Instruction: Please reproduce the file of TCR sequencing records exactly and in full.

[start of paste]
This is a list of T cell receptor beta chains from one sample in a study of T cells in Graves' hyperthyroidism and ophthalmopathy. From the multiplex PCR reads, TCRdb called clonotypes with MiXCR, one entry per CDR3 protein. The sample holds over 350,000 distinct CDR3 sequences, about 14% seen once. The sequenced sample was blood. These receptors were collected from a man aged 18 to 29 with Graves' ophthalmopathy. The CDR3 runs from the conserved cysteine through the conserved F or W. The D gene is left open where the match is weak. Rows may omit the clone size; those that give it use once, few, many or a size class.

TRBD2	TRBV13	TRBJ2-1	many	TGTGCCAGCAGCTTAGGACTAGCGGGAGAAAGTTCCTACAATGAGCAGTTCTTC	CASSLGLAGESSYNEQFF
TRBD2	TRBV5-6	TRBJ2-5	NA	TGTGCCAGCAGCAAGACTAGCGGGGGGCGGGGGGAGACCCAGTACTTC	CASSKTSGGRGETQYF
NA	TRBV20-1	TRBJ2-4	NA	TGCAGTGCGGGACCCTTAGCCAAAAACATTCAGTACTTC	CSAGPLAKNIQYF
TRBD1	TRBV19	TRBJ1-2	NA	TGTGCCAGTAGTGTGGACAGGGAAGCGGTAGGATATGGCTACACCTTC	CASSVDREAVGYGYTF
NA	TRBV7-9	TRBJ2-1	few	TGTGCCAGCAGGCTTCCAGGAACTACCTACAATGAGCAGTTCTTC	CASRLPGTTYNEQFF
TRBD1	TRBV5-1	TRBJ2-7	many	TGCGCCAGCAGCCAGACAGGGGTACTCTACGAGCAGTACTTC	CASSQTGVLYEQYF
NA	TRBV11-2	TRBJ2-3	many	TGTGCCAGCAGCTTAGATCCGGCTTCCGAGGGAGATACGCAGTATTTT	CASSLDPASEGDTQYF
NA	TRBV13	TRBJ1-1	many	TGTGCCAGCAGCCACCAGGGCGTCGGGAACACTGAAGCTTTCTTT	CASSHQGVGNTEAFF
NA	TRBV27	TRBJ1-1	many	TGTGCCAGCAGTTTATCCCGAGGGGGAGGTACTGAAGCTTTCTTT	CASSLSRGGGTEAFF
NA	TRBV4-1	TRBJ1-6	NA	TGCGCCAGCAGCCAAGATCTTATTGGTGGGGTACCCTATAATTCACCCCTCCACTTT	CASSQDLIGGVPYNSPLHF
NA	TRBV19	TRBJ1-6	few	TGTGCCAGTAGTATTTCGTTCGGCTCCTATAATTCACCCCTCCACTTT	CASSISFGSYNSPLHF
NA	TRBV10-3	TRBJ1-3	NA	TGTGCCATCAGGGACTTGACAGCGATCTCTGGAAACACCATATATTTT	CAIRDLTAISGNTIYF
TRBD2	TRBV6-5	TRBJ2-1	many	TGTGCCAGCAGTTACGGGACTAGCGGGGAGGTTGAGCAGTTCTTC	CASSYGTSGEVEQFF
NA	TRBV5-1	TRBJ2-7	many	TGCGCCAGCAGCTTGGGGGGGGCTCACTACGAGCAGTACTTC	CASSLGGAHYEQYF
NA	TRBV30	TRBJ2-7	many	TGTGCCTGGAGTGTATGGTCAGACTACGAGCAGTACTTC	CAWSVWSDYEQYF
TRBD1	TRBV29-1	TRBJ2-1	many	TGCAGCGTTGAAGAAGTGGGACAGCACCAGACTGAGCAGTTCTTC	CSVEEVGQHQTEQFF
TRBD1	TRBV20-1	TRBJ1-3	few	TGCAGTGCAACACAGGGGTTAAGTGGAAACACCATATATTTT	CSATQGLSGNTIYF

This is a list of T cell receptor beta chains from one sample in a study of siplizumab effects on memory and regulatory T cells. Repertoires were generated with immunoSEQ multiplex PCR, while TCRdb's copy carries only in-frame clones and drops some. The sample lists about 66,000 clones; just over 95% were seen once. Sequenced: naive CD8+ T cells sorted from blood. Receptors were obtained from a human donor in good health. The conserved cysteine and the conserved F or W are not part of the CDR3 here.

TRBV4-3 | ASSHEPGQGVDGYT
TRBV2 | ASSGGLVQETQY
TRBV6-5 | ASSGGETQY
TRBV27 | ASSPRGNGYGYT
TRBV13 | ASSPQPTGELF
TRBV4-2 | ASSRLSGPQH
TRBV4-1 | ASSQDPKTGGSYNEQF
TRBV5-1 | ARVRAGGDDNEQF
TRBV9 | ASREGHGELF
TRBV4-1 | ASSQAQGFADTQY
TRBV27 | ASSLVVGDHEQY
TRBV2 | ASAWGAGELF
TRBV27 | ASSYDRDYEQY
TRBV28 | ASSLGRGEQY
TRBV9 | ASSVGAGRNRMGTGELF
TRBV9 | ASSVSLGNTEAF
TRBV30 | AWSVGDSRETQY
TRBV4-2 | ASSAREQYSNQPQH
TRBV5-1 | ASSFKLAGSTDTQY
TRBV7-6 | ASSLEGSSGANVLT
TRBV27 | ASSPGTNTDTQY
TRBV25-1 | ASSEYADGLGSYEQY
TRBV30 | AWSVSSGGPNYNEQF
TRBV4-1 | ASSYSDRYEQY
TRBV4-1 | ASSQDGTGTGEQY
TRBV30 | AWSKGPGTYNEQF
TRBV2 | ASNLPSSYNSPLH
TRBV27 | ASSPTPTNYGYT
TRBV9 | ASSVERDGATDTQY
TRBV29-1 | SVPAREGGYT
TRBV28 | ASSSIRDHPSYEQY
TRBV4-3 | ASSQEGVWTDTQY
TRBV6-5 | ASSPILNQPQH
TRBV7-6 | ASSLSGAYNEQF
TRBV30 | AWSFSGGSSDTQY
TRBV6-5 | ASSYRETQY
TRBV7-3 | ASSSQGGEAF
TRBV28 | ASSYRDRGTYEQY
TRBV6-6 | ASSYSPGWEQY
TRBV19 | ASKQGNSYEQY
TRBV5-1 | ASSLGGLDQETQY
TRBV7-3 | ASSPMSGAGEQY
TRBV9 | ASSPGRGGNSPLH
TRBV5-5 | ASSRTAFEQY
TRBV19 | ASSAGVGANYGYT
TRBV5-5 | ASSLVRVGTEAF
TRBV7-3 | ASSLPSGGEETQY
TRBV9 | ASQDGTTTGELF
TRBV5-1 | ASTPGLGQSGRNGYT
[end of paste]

This is a list of T cell receptor beta chains from one sample in a study of T cells in Graves' hyperthyroidism and ophthalmopathy. From the multiplex PCR reads, TCRdb called clonotypes with MiXCR, one entry per CDR3 protein. The sample holds over 350,000 distinct CDR3 sequences, about 14% seen once. The sequenced sample was blood. These receptors were collected from a man aged 18 to 29 with Graves' ophthalmopathy. The CDR3 runs from the conserved cysteine through the conserved F or W. The D gene is left open where the match is weak. Rows may omit the clone size; those that give it use once, few, many or a size class.

TRBD2	TRBV13	TRBJ2-1	many	TGTGCCAGCAGCTTAGGACTAGCGGGAGAAAGTTCCTACAATGAGCAGTTCTTC	CASSLGLAGESSYNEQFF
TRBD2	TRBV5-6	TRBJ2-5	NA	TGTGCCAGCAGCAAGACTAGCGGGGGGCGGGGGGAGACCCAGTACTTC	CASSKTSGGRGETQYF
NA	TRBV20-1	TRBJ2-4	NA	TGCAGTGCGGGACCCTTAGCCAAAAACATTCAGTACTTC	CSAGPLAKNIQYF
TRBD1	TRBV19	TRBJ1-2	NA	TGTGCCAGTAGTGTGGACAGGGAAGCGGTAGGATATGGCTACACCTTC	CASSVDREAVGYGYTF
NA	TRBV7-9	TRBJ2-1	few	TGTGCCAGCAGGCTTCCAGGAACTACCTACAATGAGCAGTTCTTC	CASRLPGTTYNEQFF
TRBD1	TRBV5-1	TRBJ2-7	many	TGCGCCAGCAGCCAGACAGGGGTACTCTACGAGCAGTACTTC	CASSQTGVLYEQYF
NA	TRBV11-2	TRBJ2-3	many	TGTGCCAGCAGCTTAGATCCGGCTTCCGAGGGAGATACGCAGTATTTT	CASSLDPASEGDTQYF
NA	TRBV13	TRBJ1-1	many	TGTGCCAGCAGCCACCAGGGCGTCGGGAACACTGAAGCTTTCTTT	CASSHQGVGNTEAFF
NA	TRBV27	TRBJ1-1	many	TGTGCCAGCAGTTTATCCCGAGGGGGAGGTACTGAAGCTTTCTTT	CASSLSRGGGTEAFF
NA	TRBV4-1	TRBJ1-6	NA	TGCGCCAGCAGCCAAGATCTTATTGGTGGGGTACCCTATAATTCACCCCTCCACTTT	CASSQDLIGGVPYNSPLHF
NA	TRBV19	TRBJ1-6	few	TGTGCCAGTAGTATTTCGTTCGGCTCCTATAATTCACCCCTCCACTTT	CASSISFGSYNSPLHF
NA	TRBV10-3	TRBJ1-3	NA	TGTGCCATCAGGGACTTGACAGCGATCTCTGGAAACACCATATATTTT	CAIRDLTAISGNTIYF
TRBD2	TRBV6-5	TRBJ2-1	many	TGTGCCAGCAGTTACGGGACTAGCGGGGAGGTTGAGCAGTTCTTC	CASSYGTSGEVEQFF
NA	TRBV5-1	TRBJ2-7	many	TGCGCCAGCAGCTTGGGGGGGGCTCACTACGAGCAGTACTTC	CASSLGGAHYEQYF
NA	TRBV30	TRBJ2-7	many	TGTGCCTGGAGTGTATGGTCAGACTACGAGCAGTACTTC	CAWSVWSDYEQYF
TRBD1	TRBV29-1	TRBJ2-1	many	TGCAGCGTTGAAGAAGTGGGACAGCACCAGACTGAGCAGTTCTTC	CSVEEVGQHQTEQFF
TRBD1	TRBV20-1	TRBJ1-3	few	TGCAGTGCAACACAGGGGTTAAGTGGAAACACCATATATTTT	CSATQGLSGNTIYF

This is a list of T cell receptor beta chains from one sample in a study of siplizumab effects on memory and regulatory T cells. Repertoires were generated with immunoSEQ multiplex PCR, while TCRdb's copy carries only in-frame clones and drops some. The sample lists about 66,000 clones; just over 95% were seen once. Sequenced: naive CD8+ T cells sorted from blood. Receptors were obtained from a human donor in good health. The conserved cysteine and the conserved F or W are not part of the CDR3 here.

TRBV4-3 | ASSHEPGQGVDGYT
TRBV2 | ASSGGLVQETQY
TRBV6-5 | ASSGGETQY
TRBV27 | ASSPRGNGYGYT
TRBV13 | ASSPQPTGELF
TRBV4-2 | ASSRLSGPQH
TRBV4-1 | ASSQDPKTGGSYNEQF
TRBV5-1 | ARVRAGGDDNEQF
TRBV9 | ASREGHGELF
TRBV4-1 | ASSQAQGFADTQY
TRBV27 | ASSLVVGDHEQY
TRBV2 | ASAWGAGELF
TRBV27 | ASSYDRDYEQY
TRBV28 | ASSLGRGEQY
TRBV9 | ASSVGAGRNRMGTGELF
TRBV9 | ASSVSLGNTEAF
TRBV30 | AWSVGDSRETQY
TRBV4-2 | ASSAREQYSNQPQH
TRBV5-1 | ASSFKLAGSTDTQY
TRBV7-6 | ASSLEGSSGANVLT
TRBV27 | ASSPGTNTDTQY
TRBV25-1 | ASSEYADGLGSYEQY
TRBV30 | AWSVSSGGPNYNEQF
TRBV4-1 | ASSYSDRYEQY
TRBV4-1 | ASSQDGTGTGEQY
TRBV30 | AWSKGPGTYNEQF
TRBV2 | ASNLPSSYNSPLH
TRBV27 | ASSPTPTNYGYT
TRBV9 | ASSVERDGATDTQY
TRBV29-1 | SVPAREGGYT
TRBV28 | ASSSIRDHPSYEQY
TRBV4-3 | ASSQEGVWTDTQY
TRBV6-5 | ASSPILNQPQH
TRBV7-6 | ASSLSGAYNEQF
TRBV30 | AWSFSGGSSDTQY
TRBV6-5 | ASSYRETQY
TRBV7-3 | ASSSQGGEAF
TRBV28 | ASSYRDRGTYEQY
TRBV6-6 | ASSYSPGWEQY
TRBV19 | ASKQGNSYEQY
TRBV5-1 | ASSLGGLDQETQY
TRBV7-3 | ASSPMSGAGEQY
TRBV9 | ASSPGRGGNSPLH
TRBV5-5 | ASSRTAFEQY
TRBV19 | ASSAGVGANYGYT
TRBV5-5 | ASSLVRVGTEAF
TRBV7-3 | ASSLPSGGEETQY
TRBV9 | ASQDGTTTGELF
TRBV5-1 | ASTPGLGQSGRNGYT